Speaker and Session Chair Guidelines
High-quality presentations are essential for the success of WSE 2001. To
help you plan your presentation for WSE 2001, this
document provides important information about the audiovisual equipment that will be
available in the meeting rooms, along with guidelines to help you prepare and
deliver your presentation. Please read this note carefully and do not hesitate
to contact me if you have any questions.
Scott Tilley (email@example.com)
WSE 2001 will be held in one of the meeting rooms of the Grand Hotel Baglioni. The room will be equipped
with one standard computer projector ("beamer").
NOTE: You are responsible for providing your own notebook computer to
connect to the projector, and ensuring that the two devices work properly. Please orchestrate this process with
your session chair.
Your Session, Meeting Your Sessions Chair
Each session has a session chair who will coordinate your session and
introduce you. Check the WSE program for the name of your session chair.
Make sure you (1) meet your session chair before your session so s/he will
know who you are; (2) meet your session chair at least 15 minutes before the
beginning of your session; and (3) give a short one-paragraph typeset or neatly
handwritten biography to your session chair to introduce you.
Out of respect for your fellow speakers, be present at the beginning of the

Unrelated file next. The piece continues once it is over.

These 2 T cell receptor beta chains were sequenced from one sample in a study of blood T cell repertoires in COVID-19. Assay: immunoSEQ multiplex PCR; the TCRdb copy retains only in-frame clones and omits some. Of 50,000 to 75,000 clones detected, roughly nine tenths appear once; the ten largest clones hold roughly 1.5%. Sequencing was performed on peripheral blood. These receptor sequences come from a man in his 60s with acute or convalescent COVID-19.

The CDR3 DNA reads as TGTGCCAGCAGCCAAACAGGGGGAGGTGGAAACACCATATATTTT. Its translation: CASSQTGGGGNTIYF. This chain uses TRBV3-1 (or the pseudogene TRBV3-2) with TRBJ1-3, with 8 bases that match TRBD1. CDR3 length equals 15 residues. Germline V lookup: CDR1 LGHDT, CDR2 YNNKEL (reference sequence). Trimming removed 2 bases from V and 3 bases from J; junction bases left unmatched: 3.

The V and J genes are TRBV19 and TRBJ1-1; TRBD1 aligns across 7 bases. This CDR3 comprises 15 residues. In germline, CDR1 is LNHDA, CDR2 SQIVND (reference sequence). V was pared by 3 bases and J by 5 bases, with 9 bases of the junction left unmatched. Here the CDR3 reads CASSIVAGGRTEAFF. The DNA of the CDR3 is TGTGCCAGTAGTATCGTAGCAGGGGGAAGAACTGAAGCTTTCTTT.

session in which your presentation occurs, and remain in the session for the
duration of all presentations.
Here are some helpful hints for both the preparation and delivery of your
| The WSE audience draws participants from a wide variety of areas,
from academia, government, and industry. Make sure that your talk includes
enough background material and motivation so that it can be understood by
those who are not specialists in your area. It is a good idea to have one
slide of your talk on motivation and one slide on related work to set the
| Check the conference web site at
www.cs.ucr.edu/~stilley/wse2001 for the time allotted for your talk.
Most WSE 2001 presentations are allotted 10-15 minutes. Special
talks, such as keynotes, are allotted more time. The time varies slightly,
depending on how many speakers there are in each session. Try to keep your
presentation within the time limit, so that we have room for discussion.|
| Use at least 24 point type for body text and at least 28 point for
| Use a limited number (i.e., 1-3) of typefaces for your entire
| Use colors effectively. Light text on dark background projects
better with a computer beamer. This is the opposite of what is used for
| Important: Use PowerPoint animation very sparingly. It is
rarely justified to use more than one click (keyboard, mouse) per slide/page.
Animating individual bullets (i.e., one click for each bullet on a slide) is
usually inappropriate for a WSE 2001 presentation. Excessive animation
results in talks where the animation is more important than the contents.
Moreover, completely animated or timed PowerPoint presentations (i.e.,
"click-less" talks) rarely work for a WSE audience because a single
question can mess up the entire talk. Avoid the "new PowerPoint user" syndrome
whereby the presenter tries to use too many of the fancy PowerPoint features
and ends up spending more time figuring out the sequence of slides rather than
focusing on the content while giving their talk.|
| Always speak to the audience, not to the screen.|
| Speak slowly and clearly. Pauses that seem long to you are usually
quite fast for the audience.|
| It is critical that you present your talk and answer questions in the
time allotted to you. Your session
chair will manage the talks in the session and keep speakers on track. It is
important to have some time at the end of your talk for questions|